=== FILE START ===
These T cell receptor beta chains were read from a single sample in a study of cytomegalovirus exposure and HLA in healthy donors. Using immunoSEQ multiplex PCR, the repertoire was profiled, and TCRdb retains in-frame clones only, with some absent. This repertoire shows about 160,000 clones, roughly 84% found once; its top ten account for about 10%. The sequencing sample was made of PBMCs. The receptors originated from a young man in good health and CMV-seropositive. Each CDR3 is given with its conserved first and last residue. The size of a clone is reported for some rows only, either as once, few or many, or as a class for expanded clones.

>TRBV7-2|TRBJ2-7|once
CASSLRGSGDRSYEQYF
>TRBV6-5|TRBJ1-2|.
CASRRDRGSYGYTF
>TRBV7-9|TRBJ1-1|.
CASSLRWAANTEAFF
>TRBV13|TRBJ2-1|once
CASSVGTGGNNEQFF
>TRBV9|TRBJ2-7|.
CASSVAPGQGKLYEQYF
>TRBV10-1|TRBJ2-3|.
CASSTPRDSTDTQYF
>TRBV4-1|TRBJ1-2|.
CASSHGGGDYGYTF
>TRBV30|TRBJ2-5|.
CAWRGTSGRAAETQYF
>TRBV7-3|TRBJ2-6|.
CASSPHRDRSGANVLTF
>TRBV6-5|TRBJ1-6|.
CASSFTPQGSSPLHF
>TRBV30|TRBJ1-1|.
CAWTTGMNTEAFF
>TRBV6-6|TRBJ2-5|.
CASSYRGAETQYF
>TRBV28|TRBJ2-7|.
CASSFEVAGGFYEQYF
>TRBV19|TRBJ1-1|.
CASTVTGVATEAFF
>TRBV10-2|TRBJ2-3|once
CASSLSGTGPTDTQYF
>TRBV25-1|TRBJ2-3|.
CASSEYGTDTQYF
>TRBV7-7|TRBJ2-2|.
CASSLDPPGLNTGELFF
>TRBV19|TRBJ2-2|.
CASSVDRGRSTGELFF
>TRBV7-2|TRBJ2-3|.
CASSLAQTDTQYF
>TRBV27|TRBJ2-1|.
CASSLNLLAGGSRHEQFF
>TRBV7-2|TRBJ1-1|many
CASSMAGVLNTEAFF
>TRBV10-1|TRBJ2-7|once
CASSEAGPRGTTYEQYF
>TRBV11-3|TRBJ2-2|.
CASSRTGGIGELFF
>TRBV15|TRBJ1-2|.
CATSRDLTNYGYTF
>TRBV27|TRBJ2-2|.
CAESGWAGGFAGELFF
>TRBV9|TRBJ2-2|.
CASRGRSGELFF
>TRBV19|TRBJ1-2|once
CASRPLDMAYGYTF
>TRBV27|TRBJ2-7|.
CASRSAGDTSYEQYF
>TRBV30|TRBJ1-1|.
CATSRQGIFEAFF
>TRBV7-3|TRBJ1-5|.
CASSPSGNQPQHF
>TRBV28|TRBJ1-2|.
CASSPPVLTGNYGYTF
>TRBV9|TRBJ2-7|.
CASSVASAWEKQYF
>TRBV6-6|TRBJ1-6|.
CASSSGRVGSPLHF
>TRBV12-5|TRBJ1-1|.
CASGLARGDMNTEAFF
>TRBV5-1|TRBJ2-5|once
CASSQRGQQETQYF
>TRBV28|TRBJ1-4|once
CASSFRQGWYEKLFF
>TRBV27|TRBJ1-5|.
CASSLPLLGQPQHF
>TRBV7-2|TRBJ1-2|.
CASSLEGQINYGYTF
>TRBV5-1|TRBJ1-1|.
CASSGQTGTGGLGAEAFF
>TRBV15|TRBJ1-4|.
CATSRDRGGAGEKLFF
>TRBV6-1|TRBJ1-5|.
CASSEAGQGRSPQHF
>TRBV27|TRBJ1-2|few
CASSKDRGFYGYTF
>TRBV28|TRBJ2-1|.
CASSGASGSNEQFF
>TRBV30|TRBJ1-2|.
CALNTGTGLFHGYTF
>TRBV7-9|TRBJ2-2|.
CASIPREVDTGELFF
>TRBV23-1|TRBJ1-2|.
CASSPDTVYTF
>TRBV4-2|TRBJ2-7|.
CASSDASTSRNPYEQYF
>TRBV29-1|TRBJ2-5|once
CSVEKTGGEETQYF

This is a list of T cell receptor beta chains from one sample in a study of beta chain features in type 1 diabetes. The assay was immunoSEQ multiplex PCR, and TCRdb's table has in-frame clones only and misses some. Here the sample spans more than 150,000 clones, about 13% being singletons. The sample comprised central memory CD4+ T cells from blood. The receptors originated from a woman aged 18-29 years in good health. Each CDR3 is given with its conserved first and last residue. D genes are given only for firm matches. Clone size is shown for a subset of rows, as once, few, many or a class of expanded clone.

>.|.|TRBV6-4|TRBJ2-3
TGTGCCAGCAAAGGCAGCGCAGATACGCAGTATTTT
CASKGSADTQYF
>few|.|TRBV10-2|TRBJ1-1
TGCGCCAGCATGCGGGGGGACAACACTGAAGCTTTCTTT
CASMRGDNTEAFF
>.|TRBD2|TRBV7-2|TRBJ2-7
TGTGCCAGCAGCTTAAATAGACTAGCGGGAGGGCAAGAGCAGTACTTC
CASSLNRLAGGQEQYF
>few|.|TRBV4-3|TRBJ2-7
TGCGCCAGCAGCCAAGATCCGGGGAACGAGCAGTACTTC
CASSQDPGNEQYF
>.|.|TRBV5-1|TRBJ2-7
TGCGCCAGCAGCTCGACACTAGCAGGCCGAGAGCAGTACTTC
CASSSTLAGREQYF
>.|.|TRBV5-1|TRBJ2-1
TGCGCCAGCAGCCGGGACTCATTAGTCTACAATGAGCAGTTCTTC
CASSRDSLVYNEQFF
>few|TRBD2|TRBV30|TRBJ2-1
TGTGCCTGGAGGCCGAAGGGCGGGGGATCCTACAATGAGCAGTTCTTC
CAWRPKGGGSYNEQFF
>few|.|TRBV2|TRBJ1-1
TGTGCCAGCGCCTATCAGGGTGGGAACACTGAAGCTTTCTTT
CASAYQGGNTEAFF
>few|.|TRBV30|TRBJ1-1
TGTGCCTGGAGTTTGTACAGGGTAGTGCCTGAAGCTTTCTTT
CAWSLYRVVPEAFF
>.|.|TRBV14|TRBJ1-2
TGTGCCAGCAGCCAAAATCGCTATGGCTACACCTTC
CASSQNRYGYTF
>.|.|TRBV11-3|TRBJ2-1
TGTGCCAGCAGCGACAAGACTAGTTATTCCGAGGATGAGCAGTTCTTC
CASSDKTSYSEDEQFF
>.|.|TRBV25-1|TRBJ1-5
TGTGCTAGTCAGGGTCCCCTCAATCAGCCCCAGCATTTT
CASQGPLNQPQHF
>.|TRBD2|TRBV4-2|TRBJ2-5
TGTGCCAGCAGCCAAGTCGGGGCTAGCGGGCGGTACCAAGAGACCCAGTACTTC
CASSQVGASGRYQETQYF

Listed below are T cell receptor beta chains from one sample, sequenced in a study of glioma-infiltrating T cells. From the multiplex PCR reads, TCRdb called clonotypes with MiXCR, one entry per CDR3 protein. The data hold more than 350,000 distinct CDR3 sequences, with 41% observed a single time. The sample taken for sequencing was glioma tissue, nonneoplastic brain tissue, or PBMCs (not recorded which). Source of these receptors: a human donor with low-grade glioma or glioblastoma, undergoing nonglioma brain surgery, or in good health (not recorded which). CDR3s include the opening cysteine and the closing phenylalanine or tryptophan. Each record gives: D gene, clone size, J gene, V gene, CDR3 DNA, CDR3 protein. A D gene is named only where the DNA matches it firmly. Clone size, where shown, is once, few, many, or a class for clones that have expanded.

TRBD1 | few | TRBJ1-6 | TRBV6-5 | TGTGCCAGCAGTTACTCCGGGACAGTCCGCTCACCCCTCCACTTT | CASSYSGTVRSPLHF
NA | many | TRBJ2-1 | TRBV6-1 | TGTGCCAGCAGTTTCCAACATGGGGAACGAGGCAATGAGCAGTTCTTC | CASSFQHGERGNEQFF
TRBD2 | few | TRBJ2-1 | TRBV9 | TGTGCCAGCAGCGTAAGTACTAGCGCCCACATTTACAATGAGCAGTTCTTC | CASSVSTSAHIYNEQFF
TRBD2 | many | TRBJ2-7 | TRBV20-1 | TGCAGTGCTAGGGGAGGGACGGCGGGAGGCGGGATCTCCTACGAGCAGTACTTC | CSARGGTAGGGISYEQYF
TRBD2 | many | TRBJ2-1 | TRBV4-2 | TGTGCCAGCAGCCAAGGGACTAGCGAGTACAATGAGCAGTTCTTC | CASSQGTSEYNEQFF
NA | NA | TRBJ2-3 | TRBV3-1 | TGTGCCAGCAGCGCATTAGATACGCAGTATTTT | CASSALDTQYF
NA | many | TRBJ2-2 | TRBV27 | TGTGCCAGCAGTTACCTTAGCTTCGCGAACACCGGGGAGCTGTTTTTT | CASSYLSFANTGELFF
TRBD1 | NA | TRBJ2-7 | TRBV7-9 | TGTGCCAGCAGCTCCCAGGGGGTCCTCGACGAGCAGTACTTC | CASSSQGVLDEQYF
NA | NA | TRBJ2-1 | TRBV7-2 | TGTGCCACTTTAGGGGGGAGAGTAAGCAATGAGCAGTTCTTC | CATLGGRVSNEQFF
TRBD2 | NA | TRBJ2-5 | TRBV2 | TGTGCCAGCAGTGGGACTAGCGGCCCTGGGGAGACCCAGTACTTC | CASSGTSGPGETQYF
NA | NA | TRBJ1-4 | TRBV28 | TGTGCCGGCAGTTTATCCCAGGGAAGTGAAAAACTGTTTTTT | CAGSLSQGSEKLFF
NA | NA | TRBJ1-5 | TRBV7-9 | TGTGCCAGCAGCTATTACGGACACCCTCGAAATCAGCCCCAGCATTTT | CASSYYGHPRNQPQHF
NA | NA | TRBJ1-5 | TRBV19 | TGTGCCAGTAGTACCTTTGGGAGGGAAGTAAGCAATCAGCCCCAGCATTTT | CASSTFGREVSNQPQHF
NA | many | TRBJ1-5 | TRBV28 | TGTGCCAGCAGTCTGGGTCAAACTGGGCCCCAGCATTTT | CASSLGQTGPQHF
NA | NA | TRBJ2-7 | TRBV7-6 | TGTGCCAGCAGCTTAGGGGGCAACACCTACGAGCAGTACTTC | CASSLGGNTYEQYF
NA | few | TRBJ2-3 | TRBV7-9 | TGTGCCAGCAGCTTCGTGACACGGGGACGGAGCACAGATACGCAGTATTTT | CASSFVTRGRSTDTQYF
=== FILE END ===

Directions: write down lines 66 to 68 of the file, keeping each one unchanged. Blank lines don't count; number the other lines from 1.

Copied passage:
>TRBV6-6|TRBJ1-6|.
CASSSGRVGSPLHF
>TRBV12-5|TRBJ1-1|.